4.38 p.m.

Clause 85:

Land subject to claims for betterment under other Acts.

85. Where, on the carrying out of any development after the appointed day, any payment falls to be made to a local authority by virtue of the provisions of Section forty-eight of this Act or of any Act passed before the passing of this Act, in respect of any works carried out (whether before or after the passing of this Act) by that authority, then—

  1. (a) if the amount of any such payment is required to be calculated by reference to any increase in the value of the land in respect of which the payment is made, the amount of that increase shall be calculated as if Part VII of this Act had not been enacted;
  2. (b) whether or not the amount of any such payment falls to be calculated as aforesaid, the payment, or the liability therefor, shall be taken into account in determining under the said Part VII whether any and if so what development charge is to be paid in respect of that development.

LORD LLEWELLIN moved to leave out "by that authority." The noble Lord said: My Lords, I move this Amendment on behalf of my noble friend Lord Saltoun, who is not in the House to-day—perhaps he has to be in Scotland. Although I have some doubt myself as to whether this is the appropriate clause in the Bill in which to do it, what my noble friend wishes to do is to provide that in case the frontagers themselves make up a part of the highway they can be reimbursed just as a local authority can be reimbursed. That is the point of this Amendment. I beg to move.

Amendment moved— Page 103, line 13, leave out from ("Act") to ("then").—(Lord Llewellin.)

LORD HENDERSON

My Lords, the purpose of this Amendment has been quite properly and fairly stated by the noble Lord, Lord Llewellin. Perhaps I ought to say that during the Committee stage my noble friend Lord Chorley, in dealing with the Amendment to this clause, agreed that the point ought to be met. Since then the matter has been further examined, and it has become clear that it could not be covered either by accepting the Amendment of the noble Lord, Lord Saltoun, or by making any other Amendment to Clause 85. That is because Clause 85 deals only with cases where a payment falls to be made to a local authority. It does not apply where an owner executes worksat his own expense, and Lord Saltoun's Amendment would not make it so apply. As a matter of fact, Lord Saltoun's Amendment is part of a wider problem which is not limited to the execution of street works but covers also cases where owners have carried out land drainage schemes, works for sea defence and flood protection or the reclamation of derelict land. In calculating development charge, due regard must clearly be had to works carried out by an owner which enhance the development value. It is hoped to secure that that regard is given by regulations to be made under Clause 69 (3)—that is to say, the regulations which prescribe the general principles on which development charges are to be calculated. Having given the noble Lord that explanation, I hope he will see his way not to press his Amendment.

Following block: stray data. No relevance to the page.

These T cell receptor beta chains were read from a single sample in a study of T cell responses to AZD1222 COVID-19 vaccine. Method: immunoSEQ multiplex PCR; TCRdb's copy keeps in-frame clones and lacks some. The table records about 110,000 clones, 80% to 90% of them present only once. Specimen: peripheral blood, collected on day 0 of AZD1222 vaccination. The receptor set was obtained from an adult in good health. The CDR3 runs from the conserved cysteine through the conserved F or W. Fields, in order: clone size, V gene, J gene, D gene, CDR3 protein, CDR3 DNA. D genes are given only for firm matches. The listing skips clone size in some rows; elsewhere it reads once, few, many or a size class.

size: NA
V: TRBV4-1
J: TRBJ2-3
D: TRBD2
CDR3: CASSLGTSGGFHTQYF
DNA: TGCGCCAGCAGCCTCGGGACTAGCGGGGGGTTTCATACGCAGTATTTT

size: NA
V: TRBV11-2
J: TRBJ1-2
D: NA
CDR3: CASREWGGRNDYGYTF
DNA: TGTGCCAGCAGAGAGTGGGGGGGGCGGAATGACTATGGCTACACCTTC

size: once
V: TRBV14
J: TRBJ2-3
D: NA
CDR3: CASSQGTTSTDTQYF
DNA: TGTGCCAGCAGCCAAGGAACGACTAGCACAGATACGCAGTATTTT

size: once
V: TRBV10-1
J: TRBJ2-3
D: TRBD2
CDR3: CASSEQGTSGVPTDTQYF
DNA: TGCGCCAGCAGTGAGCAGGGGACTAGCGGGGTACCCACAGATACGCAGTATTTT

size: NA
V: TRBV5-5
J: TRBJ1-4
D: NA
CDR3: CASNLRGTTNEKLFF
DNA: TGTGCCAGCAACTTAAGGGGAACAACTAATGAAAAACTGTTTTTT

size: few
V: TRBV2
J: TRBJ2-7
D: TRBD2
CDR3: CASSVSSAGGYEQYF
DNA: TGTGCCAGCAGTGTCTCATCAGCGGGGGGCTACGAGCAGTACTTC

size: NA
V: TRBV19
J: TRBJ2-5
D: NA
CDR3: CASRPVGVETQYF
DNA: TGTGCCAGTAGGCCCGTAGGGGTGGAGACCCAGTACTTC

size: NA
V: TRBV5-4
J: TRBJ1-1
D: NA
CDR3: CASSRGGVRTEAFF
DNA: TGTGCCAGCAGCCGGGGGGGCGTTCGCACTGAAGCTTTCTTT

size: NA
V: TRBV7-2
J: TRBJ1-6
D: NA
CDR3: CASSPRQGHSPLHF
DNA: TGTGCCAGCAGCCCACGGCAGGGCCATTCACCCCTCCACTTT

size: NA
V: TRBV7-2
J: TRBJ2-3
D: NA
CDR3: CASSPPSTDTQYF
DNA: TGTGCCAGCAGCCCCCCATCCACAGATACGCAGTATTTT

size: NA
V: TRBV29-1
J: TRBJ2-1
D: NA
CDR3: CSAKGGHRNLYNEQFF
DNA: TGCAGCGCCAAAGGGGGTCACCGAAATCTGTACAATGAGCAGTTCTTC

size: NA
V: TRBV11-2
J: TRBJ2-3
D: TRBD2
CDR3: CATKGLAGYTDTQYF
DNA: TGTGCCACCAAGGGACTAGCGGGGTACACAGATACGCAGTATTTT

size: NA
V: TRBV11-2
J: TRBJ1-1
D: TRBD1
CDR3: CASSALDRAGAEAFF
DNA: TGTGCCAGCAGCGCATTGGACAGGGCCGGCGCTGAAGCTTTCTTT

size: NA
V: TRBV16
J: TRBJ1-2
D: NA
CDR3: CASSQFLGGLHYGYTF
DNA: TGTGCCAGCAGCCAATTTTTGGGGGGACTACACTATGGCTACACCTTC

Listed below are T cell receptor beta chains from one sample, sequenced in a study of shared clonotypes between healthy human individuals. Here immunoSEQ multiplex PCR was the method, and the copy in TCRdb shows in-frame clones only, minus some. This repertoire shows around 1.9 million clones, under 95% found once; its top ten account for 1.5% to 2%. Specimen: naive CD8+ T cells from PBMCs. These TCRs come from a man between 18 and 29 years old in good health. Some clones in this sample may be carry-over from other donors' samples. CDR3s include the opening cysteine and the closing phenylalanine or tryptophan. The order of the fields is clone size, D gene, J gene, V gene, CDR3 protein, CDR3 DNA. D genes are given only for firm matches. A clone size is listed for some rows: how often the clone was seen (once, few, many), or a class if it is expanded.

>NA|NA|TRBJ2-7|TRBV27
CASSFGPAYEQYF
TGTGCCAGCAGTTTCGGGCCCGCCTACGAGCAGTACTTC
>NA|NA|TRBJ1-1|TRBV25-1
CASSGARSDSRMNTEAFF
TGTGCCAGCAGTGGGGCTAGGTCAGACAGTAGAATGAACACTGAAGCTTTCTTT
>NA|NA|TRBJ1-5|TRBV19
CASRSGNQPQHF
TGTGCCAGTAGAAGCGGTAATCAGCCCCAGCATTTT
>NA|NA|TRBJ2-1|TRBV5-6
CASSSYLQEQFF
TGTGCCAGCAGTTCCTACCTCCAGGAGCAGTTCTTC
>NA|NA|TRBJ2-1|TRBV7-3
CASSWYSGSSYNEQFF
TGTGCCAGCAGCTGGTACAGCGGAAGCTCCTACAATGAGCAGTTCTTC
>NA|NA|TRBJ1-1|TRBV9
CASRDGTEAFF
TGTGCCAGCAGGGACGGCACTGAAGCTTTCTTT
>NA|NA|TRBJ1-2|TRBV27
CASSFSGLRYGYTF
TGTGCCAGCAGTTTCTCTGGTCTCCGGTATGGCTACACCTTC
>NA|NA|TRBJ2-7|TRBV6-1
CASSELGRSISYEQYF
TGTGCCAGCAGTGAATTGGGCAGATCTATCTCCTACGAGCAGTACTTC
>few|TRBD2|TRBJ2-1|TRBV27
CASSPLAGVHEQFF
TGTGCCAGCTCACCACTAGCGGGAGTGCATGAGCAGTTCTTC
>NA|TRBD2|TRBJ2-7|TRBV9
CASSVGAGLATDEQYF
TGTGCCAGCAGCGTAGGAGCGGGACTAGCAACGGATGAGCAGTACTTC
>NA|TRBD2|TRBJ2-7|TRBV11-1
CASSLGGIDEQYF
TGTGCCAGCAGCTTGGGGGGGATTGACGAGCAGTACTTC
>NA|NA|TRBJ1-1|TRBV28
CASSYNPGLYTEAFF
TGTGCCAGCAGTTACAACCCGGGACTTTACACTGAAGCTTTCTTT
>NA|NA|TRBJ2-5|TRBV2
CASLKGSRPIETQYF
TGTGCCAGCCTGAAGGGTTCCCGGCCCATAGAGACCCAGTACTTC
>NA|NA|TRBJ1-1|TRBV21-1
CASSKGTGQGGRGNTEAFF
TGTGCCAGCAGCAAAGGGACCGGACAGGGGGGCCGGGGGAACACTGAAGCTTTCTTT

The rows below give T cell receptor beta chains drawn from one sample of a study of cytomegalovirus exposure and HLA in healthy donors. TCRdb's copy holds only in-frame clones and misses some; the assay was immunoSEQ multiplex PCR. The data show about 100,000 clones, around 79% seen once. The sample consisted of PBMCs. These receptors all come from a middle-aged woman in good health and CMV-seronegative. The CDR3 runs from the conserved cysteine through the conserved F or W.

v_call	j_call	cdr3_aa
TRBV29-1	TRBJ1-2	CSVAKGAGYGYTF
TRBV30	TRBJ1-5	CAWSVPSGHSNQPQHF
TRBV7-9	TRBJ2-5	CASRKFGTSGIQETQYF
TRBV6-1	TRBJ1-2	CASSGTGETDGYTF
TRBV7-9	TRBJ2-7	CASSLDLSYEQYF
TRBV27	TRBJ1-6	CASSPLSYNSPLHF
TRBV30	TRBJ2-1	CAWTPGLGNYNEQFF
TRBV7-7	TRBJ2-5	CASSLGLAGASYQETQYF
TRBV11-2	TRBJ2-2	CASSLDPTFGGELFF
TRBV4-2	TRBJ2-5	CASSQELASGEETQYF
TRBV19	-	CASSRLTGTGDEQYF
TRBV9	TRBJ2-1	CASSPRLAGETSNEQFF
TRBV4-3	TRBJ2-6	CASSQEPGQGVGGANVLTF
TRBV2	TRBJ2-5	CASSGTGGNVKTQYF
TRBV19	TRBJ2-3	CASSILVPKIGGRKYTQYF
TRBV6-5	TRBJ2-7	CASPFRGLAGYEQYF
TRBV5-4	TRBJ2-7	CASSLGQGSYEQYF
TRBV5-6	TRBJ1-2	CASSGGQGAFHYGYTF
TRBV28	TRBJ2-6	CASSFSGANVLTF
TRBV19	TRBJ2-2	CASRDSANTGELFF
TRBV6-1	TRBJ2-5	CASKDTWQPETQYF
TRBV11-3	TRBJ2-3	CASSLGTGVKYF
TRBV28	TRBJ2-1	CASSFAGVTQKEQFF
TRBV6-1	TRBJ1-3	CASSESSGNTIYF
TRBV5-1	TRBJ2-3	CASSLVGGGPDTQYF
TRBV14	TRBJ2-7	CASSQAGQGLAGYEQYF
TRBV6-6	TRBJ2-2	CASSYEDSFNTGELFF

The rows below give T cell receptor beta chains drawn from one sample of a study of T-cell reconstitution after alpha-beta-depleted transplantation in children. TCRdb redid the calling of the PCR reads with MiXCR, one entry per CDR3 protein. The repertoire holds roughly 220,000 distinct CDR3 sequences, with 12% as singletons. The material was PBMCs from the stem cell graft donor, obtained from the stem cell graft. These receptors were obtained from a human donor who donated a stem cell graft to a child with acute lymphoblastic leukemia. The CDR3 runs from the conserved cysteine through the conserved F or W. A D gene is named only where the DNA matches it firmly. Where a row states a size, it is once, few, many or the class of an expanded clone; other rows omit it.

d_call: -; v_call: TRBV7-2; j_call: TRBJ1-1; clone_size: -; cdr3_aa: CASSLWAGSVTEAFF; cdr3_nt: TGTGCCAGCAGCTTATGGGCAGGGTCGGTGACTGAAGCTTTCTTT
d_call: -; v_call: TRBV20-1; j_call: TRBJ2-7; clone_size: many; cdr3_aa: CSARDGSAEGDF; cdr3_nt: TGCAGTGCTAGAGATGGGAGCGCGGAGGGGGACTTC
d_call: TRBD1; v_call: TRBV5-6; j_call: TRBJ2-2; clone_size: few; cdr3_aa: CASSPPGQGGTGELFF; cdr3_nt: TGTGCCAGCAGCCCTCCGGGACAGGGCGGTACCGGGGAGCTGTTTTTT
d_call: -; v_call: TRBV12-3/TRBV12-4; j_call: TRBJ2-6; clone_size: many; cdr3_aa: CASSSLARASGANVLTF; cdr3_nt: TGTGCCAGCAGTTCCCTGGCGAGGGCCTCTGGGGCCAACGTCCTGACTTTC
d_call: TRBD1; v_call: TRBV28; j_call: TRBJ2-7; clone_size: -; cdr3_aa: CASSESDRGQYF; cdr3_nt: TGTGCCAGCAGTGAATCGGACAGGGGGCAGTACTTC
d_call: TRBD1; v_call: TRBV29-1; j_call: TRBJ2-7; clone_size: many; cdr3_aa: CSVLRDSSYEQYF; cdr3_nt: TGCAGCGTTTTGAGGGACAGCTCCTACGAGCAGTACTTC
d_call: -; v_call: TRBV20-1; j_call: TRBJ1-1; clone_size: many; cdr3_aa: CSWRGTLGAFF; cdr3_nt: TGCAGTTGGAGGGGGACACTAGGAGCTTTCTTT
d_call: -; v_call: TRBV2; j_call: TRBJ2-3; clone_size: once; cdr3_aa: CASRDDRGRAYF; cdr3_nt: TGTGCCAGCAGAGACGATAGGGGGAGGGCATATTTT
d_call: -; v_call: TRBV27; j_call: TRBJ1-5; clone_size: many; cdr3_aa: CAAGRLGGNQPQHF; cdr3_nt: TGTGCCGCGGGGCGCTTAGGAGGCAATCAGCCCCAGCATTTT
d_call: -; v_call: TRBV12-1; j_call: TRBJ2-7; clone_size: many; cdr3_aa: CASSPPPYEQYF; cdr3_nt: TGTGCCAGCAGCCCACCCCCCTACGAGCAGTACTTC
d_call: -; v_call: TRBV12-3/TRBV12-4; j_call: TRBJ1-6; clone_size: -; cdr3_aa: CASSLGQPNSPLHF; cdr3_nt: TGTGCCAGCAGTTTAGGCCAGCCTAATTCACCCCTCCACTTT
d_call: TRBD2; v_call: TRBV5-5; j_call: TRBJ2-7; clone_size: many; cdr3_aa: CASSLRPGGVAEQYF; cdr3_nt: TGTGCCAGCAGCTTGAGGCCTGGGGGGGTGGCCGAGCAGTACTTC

LORD LLEWELLIN

My Lords, I am much obliged to the noble Lord for his explanation. On consideration, I think that the matter is certainly better dealt with in the regulation which gives the general direction than in this clause. With that undertaking and in those circumstances, I beg leave to withdraw the Amendment.

Amendment, by leave, withdrawn.

4.43 p.m.

Clause 90 [Land acquired by notice to treat served before appointed day]:

LORD HENDERSON

My Lords, the clause as drafted deals with acquisitions which take place before or after the appointed day but does not define what will happen in the case of acquisitions which take place on the appointed day. This Amendment rectifies the omission. I beg to move.

Amendment moved—

Page 107, line 44 after ("acquired") insert ("on or").—(Lord Henderson.)

On Question, Amendment agreed to.

LORD HENDERSON

My Lords, this Amendment is consequential on the last. I beg to move.

Amendment moved—

Page 108, line 34, after ("before") insert ("on").—(Lord Henderson.)

On Question, Amendment agreed to.

LORD HENDERSON

My Lords, with the permission of the House, I should like to take this Amendment and the next three Amendments together. These Amendments are consequential on the insertion of the new clause after Clause 55, the new clause which was accepted at the last meeting of the House. They give rise to no point of policy or controversy. I beg to move.

Amendment moved— Page 108, line 35, leave out ("and") and insert ("then—(a) where").—(Lord Henderson.)

On Question, Amendment agreed to.

Amendment moved—